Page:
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Wind-power prices may be spread to all  

Colorado utility regulators are proposing to abolish Xcel Energy’s popular Windsource voluntary wind-energy program and instead have all ratepayers cover the slightly higher costs of the program.

The staff of the Public Utilities Commission said in a filing that it no longer makes sense to charge a premium price for “green” power.

The staff proposal says that spreading the Windsource costs among all ratepayers would create a “negligible” increase in rates, a small fraction of 1 percent.

Customers who buy all their power from Windsource now pay an average of $58.55 a month, not including taxes and franchise fees. Typical customers using conventional power pay $52.58 a month.

For a two-month period last year when natural-gas costs rose, Windsource power was priced up to $10 a month less than conventional power.

Despite the current premium price, the 60-megawatt Windsource program has been popular, with more than 34,000 Colorado participants and a waiting list of about 1,000 households.

Within the next year, Xcel will have more than 1,000 megawatts of wind power in its Colorado system after the opening of several new wind farms. One megawatt of wind power serves 300 to 400 customers.

“Charging a small group of (Windsource) customers a price premium for these 60 megawatts when the cost of the remaining 1,000 (megawatts) will be shared by all ratepayers makes little sense,” the PUC staff said in a filing to the commissioners that govern the agency.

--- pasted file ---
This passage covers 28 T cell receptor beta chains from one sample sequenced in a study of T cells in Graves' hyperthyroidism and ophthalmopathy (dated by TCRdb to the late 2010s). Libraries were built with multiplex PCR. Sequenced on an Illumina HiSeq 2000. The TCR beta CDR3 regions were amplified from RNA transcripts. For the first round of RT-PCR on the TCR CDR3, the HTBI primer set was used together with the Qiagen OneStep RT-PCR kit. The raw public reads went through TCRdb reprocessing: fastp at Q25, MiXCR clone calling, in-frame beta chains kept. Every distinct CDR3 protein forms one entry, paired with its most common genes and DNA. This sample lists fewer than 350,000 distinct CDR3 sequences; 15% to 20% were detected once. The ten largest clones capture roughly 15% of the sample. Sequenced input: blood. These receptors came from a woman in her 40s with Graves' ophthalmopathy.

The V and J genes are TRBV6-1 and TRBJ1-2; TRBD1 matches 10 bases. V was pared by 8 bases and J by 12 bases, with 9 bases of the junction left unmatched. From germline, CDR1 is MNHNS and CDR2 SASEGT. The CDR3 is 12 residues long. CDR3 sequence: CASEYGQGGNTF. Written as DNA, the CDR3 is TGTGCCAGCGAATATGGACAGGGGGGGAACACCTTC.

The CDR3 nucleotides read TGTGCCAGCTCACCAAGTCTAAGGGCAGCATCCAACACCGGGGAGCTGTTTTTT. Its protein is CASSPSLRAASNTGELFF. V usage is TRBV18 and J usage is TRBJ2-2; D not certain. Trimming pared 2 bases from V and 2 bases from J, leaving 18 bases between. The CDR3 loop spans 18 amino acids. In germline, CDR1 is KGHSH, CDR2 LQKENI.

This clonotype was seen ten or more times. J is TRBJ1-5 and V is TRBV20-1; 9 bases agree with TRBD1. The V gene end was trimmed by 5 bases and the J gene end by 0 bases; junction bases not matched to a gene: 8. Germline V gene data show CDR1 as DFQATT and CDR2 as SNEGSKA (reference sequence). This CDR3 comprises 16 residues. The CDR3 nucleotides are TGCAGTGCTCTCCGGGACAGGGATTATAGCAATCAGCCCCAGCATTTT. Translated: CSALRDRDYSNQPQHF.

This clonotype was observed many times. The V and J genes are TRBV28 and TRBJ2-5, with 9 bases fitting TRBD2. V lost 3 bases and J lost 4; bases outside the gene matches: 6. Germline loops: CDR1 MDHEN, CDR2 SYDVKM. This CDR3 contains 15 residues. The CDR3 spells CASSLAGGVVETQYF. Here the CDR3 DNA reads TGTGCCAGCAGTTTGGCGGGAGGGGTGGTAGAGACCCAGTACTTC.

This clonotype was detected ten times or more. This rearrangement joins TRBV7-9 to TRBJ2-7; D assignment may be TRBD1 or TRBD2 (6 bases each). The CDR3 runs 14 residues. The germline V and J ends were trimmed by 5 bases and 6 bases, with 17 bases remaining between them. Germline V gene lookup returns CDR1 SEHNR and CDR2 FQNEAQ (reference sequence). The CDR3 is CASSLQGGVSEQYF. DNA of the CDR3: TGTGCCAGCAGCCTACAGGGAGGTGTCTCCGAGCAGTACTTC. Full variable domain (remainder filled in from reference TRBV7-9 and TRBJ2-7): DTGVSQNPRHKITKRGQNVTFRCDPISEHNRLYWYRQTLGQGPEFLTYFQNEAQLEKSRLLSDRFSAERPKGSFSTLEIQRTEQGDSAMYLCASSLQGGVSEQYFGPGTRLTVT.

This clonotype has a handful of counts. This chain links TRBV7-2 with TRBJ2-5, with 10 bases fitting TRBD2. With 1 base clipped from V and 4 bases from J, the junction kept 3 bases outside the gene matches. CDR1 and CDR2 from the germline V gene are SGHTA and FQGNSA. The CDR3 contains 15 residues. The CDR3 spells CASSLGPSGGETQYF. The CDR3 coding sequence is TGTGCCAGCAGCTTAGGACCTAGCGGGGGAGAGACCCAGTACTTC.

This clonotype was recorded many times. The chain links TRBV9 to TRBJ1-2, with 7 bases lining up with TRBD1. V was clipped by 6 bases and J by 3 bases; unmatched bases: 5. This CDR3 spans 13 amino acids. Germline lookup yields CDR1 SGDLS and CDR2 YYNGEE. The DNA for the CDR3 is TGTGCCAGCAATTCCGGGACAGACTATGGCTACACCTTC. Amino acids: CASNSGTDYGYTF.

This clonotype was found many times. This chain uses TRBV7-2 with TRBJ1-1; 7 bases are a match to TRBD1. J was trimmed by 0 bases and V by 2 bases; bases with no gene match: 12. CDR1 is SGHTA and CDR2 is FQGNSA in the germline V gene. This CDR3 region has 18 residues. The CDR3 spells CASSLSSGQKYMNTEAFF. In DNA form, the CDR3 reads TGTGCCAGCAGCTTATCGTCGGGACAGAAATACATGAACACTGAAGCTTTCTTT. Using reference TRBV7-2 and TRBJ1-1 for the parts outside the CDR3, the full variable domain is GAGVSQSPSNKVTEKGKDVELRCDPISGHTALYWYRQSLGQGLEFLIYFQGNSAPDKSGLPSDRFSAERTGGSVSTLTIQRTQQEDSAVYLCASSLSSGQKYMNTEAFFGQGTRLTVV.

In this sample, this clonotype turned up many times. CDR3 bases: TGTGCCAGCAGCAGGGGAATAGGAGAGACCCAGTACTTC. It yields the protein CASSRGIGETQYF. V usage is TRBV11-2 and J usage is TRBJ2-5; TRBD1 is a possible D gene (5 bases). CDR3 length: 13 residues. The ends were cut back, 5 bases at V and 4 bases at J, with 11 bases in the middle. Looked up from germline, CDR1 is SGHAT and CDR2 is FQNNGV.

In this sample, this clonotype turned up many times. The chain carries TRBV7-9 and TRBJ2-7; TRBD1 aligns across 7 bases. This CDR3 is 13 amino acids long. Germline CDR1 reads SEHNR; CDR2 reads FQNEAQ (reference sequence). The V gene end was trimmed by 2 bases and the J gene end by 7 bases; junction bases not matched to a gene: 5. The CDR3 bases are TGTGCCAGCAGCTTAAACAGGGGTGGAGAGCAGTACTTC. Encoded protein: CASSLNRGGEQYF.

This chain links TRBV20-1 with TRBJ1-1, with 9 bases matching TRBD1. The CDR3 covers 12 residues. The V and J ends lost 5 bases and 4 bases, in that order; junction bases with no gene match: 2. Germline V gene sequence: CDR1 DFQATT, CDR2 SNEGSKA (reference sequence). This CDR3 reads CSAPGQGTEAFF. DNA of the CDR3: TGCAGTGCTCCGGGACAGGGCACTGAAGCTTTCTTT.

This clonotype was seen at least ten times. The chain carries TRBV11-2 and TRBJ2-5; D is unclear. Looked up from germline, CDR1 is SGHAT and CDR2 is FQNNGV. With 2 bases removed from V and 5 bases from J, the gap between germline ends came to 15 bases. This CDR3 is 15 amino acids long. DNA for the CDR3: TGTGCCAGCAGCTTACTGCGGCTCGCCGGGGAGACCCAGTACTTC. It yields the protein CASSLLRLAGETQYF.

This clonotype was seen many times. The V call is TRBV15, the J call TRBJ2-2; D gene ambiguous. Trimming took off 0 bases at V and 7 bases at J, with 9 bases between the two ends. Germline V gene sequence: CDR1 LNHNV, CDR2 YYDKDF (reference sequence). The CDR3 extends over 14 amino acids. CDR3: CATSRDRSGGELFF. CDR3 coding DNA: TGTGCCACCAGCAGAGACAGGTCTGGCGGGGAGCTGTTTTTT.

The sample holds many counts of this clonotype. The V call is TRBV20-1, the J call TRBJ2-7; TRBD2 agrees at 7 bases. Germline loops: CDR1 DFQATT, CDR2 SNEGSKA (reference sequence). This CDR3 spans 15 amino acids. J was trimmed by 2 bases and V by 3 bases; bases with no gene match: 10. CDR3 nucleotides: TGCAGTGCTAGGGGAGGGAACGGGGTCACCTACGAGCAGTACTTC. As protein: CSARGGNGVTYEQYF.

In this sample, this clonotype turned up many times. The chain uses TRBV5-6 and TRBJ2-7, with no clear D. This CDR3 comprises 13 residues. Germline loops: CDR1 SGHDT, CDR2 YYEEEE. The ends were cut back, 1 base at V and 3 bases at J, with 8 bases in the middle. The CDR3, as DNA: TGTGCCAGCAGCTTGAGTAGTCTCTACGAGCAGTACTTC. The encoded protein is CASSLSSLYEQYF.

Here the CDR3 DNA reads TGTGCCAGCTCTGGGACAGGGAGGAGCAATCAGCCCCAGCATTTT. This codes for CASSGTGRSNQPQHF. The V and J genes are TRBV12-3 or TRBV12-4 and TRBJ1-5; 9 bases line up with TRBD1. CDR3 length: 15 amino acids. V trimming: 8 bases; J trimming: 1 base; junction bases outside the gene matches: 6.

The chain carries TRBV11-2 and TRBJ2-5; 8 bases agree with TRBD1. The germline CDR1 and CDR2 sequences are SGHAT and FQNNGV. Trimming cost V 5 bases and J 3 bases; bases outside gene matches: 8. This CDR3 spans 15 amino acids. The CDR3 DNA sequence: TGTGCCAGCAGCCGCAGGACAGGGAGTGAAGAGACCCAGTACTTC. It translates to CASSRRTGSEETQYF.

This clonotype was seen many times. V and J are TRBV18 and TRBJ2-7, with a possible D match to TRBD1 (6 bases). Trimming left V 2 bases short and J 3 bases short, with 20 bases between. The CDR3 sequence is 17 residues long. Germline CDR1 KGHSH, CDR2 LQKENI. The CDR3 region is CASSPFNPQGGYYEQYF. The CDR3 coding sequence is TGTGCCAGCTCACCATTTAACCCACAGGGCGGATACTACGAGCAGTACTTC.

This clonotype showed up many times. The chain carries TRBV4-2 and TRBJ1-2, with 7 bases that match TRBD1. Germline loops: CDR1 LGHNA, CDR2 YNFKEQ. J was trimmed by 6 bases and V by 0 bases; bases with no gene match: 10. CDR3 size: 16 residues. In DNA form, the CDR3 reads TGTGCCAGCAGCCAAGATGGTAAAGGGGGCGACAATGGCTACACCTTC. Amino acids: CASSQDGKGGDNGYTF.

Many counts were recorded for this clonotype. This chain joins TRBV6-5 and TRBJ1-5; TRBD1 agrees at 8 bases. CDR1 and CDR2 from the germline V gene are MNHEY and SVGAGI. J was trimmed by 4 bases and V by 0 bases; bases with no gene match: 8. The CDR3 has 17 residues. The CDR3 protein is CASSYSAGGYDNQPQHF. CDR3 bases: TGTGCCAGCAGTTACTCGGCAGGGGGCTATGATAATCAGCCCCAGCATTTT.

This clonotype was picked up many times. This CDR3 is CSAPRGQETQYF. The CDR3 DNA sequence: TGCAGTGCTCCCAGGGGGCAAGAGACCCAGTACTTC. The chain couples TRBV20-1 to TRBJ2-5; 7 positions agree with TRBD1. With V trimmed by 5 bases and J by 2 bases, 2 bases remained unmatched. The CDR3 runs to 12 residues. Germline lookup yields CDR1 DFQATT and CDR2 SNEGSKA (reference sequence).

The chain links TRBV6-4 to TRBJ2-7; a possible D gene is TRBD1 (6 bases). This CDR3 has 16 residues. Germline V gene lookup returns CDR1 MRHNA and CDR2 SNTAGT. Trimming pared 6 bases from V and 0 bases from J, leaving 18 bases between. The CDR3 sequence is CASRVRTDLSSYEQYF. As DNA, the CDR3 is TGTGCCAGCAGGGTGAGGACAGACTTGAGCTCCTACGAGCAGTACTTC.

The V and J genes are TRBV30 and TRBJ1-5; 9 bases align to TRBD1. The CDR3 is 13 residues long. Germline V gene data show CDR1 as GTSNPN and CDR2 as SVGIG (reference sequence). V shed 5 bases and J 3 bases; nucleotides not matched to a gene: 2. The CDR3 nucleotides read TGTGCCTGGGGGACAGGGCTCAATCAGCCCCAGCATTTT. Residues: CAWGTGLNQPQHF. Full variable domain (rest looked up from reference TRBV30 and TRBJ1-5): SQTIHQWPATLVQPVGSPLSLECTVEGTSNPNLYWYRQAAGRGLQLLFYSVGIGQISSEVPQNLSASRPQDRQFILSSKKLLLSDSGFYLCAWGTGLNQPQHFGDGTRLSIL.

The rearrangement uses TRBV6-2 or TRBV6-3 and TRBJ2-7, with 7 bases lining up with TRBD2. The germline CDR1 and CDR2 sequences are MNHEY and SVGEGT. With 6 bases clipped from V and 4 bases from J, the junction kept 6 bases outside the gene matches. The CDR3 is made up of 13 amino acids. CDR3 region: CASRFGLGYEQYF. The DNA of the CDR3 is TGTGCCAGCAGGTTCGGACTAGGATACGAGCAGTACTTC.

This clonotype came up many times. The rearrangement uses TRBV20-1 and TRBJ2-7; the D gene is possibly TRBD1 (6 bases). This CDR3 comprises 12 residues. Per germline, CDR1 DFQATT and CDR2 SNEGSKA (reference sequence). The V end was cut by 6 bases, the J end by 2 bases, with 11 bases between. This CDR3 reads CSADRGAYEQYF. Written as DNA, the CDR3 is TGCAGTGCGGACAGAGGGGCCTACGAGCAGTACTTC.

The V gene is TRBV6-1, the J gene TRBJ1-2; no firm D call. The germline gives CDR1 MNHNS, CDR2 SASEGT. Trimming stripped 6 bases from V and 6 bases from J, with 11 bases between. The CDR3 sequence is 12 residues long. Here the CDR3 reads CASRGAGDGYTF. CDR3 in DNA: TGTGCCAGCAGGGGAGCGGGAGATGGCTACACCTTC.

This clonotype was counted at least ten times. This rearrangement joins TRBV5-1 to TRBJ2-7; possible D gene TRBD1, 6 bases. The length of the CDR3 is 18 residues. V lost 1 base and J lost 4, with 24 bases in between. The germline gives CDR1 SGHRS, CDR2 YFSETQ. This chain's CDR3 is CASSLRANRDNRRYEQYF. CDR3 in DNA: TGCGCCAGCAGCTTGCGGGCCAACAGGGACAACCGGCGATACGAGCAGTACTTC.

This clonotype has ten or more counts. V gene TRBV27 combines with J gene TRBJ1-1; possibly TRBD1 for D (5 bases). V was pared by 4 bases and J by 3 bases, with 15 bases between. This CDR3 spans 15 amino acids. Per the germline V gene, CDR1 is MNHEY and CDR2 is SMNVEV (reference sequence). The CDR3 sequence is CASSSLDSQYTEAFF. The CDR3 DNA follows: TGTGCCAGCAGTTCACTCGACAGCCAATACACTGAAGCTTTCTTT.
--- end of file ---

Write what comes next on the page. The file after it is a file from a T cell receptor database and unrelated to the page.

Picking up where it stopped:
The PUC proposal is opposed by Xcel; the Colorado Office of Consumer Counsel, a utility watchdog agency; and Western Resource Advocates, an environmental research group.

Rick Gilliam, an official with the resource group, said paying a premium price for Windsource protects customers from the volatility of coal and natural-gas prices. The cost of generating power from wind doesn’t vary much, he said.

“It’s not just an environmental program, but it provides customers with stable rates,” he said. “There’s a value in stability, and the premium to do that is not very much.”

Staff writer Steve Raabe can be reached at 303-954-1948 or sraabe@denverpost.com.


This article is the work of the source indicated. Any opinions expressed in it are not necessarily those of National Wind Watch.

The copyright of this article resides with the author or publisher indicated. As part of its noncommercial effort to present the environmental, social, scientific, and economic issues of large-scale wind power development to a global audience seeking such information, National Wind Watch endeavors to observe “fair use” as provided for in section 107 of U.S. Copyright Law and similar “fair dealing” provisions of the copyright laws of other nations. Send requests to excerpt, general inquiries, and comments via e-mail.

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